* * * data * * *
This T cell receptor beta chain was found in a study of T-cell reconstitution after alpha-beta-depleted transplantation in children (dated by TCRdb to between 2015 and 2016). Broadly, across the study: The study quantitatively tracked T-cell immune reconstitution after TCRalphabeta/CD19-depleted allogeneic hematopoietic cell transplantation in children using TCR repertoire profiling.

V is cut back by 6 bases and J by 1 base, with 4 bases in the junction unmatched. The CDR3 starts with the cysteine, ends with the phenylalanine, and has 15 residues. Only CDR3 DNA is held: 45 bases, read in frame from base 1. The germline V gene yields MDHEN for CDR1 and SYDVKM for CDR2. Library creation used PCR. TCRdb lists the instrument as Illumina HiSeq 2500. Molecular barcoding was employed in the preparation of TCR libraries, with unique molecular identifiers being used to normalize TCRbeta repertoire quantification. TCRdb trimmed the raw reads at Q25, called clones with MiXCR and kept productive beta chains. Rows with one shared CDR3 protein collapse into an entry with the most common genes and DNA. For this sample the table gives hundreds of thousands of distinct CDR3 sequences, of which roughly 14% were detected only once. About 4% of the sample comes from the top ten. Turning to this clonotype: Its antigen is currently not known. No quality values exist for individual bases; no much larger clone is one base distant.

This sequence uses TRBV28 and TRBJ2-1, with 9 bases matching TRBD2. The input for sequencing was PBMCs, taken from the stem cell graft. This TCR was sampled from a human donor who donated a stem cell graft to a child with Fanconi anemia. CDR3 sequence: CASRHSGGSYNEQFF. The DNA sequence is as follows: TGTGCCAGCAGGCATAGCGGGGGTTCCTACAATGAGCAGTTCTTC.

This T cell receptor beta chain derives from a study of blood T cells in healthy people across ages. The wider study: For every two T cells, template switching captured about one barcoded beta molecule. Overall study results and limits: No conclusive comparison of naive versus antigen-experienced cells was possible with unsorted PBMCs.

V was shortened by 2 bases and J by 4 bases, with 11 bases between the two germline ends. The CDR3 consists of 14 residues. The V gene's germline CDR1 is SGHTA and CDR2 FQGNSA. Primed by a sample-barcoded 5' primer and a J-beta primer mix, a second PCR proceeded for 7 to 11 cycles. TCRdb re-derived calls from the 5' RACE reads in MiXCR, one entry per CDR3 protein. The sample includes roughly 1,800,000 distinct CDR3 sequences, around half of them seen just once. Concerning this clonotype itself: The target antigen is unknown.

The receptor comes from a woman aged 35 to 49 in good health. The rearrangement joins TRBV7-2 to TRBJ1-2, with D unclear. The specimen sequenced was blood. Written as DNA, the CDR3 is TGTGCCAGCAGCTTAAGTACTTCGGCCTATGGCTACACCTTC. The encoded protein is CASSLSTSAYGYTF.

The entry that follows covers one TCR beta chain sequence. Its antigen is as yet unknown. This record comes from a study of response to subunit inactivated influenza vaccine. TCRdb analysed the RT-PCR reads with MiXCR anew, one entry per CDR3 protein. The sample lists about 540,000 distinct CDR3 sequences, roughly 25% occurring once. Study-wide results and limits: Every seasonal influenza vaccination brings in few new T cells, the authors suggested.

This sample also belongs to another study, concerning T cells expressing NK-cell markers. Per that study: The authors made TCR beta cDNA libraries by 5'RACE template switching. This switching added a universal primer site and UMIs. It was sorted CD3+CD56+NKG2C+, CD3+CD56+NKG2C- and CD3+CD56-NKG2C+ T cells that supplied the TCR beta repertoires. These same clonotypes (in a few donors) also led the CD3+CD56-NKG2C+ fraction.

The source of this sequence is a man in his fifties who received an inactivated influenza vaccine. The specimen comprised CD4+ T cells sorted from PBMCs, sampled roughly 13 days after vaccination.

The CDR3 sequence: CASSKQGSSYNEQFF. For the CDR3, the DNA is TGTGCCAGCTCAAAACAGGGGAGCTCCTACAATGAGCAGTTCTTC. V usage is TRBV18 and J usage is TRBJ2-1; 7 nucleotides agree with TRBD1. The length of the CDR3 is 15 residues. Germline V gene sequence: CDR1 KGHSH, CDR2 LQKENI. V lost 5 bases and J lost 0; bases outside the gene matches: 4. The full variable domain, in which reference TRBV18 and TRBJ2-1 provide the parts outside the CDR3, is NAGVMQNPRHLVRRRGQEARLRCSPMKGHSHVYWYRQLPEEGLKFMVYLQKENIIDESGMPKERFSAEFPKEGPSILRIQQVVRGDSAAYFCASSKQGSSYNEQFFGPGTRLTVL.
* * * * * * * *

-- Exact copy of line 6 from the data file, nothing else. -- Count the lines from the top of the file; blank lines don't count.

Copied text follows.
The receptor comes from a woman aged 35 to 49 in good health. The rearrangement joins TRBV7-2 to TRBJ1-2, with D unclear. The specimen sequenced was blood. Written as DNA, the CDR3 is TGTGCCAGCAGCTTAAGTACTTCGGCCTATGGCTACACCTTC. The encoded protein is CASSLSTSAYGYTF.